Verdun: Verdun (2004; RCI 829757-81682-1) 38m

This album by Verdun moves through different atmospheres. Opener Dream Of The Black Horse feels a bit like a Dead Can Dance track, severely helped along by the traditional feel and the wordless chanting.

Page Of Swords has a strong lingering bass and the sax brings in a jazzy feel. Apart from that the atmosphere is still very laid back and mesmerizing. The vocals have now attained meaning, and the semblance of Roebuck's vocals is now more to The Gathering's Anneke van Griensven.

Purple Haze (yes, the Jimi Purple Haze) is played at a lower speed and with a lot more drum rolls. This track has obtained quite a different feeling. And on this rendition it's clear that it is the sky being kissed, not this guy. But it can't even begin to suggest the difference rendered on Stand By Your Man. This almost has something of a slow White Stripes feeling instrumentally with Lee Clayton's voice over them, thus changing the perspective of the song. If it weren't for the lyrics, you wouldn't recognize this one. Where I severely dislike the original song this version is mesmerizing.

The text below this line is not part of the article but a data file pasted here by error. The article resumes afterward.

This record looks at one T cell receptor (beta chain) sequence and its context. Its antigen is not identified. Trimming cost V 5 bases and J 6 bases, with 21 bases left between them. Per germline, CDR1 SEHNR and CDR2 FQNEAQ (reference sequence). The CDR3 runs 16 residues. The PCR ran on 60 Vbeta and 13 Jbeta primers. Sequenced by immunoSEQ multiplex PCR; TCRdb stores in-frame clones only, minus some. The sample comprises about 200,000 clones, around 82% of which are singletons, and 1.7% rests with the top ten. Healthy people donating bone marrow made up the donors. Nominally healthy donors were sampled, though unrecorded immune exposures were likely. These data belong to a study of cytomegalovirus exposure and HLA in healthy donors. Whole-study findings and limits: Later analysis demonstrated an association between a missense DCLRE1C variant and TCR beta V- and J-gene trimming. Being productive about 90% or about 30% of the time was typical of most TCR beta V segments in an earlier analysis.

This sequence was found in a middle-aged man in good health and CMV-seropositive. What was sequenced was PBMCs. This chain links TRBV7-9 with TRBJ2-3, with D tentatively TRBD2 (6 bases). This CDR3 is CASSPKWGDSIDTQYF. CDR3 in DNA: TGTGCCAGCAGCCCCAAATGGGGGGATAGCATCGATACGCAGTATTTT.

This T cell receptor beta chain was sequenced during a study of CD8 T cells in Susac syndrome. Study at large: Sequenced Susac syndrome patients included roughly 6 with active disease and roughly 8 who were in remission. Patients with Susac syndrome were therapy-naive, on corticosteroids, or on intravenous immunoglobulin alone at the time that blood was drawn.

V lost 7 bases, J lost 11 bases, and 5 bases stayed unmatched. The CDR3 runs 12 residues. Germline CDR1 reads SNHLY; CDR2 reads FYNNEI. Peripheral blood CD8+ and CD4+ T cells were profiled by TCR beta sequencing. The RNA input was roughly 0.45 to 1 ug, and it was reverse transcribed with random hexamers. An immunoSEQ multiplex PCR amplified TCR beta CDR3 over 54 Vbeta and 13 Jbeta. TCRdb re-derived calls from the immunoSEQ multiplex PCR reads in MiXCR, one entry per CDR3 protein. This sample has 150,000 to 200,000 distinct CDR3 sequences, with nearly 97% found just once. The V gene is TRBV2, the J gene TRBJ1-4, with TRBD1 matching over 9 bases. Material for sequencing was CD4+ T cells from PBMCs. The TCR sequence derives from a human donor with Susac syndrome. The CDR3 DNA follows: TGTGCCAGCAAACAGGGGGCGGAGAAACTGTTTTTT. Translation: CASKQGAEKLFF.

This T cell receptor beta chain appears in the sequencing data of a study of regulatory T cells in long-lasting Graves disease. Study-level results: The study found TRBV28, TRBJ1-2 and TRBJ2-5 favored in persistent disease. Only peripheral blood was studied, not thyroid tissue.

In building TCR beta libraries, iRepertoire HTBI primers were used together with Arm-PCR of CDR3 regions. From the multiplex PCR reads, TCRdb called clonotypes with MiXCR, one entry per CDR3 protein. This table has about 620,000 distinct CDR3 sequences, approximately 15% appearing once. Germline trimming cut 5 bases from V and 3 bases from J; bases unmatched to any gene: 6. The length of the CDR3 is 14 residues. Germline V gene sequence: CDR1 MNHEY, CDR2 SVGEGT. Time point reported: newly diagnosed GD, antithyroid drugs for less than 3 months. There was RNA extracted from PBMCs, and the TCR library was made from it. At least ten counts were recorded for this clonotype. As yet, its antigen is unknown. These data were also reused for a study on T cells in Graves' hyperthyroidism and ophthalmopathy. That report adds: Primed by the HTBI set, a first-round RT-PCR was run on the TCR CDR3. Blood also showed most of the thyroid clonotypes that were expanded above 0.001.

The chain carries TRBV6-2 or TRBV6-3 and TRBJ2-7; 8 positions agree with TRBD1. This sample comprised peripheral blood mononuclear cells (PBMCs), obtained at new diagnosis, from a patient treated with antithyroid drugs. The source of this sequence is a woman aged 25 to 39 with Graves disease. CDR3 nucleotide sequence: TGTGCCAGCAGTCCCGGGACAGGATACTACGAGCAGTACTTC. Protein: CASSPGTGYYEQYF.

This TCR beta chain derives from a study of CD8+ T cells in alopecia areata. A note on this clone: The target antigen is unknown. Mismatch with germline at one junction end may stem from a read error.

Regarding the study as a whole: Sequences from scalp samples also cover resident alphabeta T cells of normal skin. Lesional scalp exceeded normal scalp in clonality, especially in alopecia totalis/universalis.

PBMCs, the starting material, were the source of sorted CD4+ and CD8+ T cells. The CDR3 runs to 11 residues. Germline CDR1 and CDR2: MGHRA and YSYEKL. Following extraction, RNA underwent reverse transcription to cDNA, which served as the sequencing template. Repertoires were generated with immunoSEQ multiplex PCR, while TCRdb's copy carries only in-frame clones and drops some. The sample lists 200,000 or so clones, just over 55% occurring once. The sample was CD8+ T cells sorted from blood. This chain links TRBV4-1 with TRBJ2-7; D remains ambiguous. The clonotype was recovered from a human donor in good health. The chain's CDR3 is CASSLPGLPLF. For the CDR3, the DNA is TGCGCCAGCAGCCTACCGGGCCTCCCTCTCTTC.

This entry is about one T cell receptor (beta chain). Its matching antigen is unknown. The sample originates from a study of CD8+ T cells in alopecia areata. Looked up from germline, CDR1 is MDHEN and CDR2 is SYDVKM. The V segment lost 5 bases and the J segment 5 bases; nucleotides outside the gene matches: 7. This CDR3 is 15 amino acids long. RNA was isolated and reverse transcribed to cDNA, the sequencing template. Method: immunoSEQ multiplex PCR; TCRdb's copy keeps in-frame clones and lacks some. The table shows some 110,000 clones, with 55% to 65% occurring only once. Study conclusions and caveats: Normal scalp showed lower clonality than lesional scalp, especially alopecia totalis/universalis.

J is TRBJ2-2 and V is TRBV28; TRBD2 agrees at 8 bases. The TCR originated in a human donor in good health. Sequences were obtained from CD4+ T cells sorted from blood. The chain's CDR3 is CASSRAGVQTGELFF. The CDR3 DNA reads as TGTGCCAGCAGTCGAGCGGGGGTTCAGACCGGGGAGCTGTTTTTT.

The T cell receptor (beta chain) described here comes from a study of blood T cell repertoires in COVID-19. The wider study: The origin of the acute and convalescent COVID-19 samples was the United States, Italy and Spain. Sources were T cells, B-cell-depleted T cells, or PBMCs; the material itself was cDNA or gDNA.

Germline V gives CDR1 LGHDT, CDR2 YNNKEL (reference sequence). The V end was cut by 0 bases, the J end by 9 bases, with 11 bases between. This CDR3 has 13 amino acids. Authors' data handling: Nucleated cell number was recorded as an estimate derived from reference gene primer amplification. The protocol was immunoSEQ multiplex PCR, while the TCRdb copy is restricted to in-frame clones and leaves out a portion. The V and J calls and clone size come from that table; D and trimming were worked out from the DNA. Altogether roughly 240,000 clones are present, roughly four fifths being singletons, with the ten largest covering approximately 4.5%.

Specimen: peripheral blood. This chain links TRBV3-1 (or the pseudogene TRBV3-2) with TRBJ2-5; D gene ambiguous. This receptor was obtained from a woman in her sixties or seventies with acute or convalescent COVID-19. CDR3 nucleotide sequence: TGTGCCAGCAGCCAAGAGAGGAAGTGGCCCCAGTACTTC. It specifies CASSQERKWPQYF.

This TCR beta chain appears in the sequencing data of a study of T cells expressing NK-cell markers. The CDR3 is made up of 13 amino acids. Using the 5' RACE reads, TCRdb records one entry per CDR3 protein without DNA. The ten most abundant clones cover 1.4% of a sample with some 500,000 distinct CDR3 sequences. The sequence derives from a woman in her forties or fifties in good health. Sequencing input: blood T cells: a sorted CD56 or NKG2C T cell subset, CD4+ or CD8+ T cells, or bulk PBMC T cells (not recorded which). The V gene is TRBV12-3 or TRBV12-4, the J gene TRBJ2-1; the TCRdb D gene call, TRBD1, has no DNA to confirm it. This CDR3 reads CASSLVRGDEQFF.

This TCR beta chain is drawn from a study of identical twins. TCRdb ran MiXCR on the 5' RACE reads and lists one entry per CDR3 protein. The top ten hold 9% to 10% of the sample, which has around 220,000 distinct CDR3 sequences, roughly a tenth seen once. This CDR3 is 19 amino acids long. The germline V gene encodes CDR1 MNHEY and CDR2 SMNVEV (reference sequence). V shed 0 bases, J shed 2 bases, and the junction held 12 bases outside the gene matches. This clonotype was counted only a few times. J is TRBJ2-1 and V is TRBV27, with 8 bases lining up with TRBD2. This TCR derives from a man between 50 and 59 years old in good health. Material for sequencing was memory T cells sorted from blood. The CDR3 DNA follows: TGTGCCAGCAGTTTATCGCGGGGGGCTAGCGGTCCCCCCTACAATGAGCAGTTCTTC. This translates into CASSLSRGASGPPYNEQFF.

Song To A Sparrow is cello with Roebuck's high vocals. Quite fragile. April is very rhythmic and choppy yet oriental mainly because of Hoang's vocals, which continue into Nightfall. The lingering bass we've had before returns, the drums are to the fore quite a bit. The piano is used to create dissonants, while the guitar pushes the melody forth. Nice track.

Closer Fate has Roebuck's high vocals over a military drum roll and high keys. The throbbing bass in the back and oriental strings during the instrumental session.

Verdun mingles different cultures into quite an interesting whole on this one. There are Vietnamese influences as well as American and European. The result is more art rock than it is purely progressive, and with it this album is both interesting as well as a good listen. Good stuff.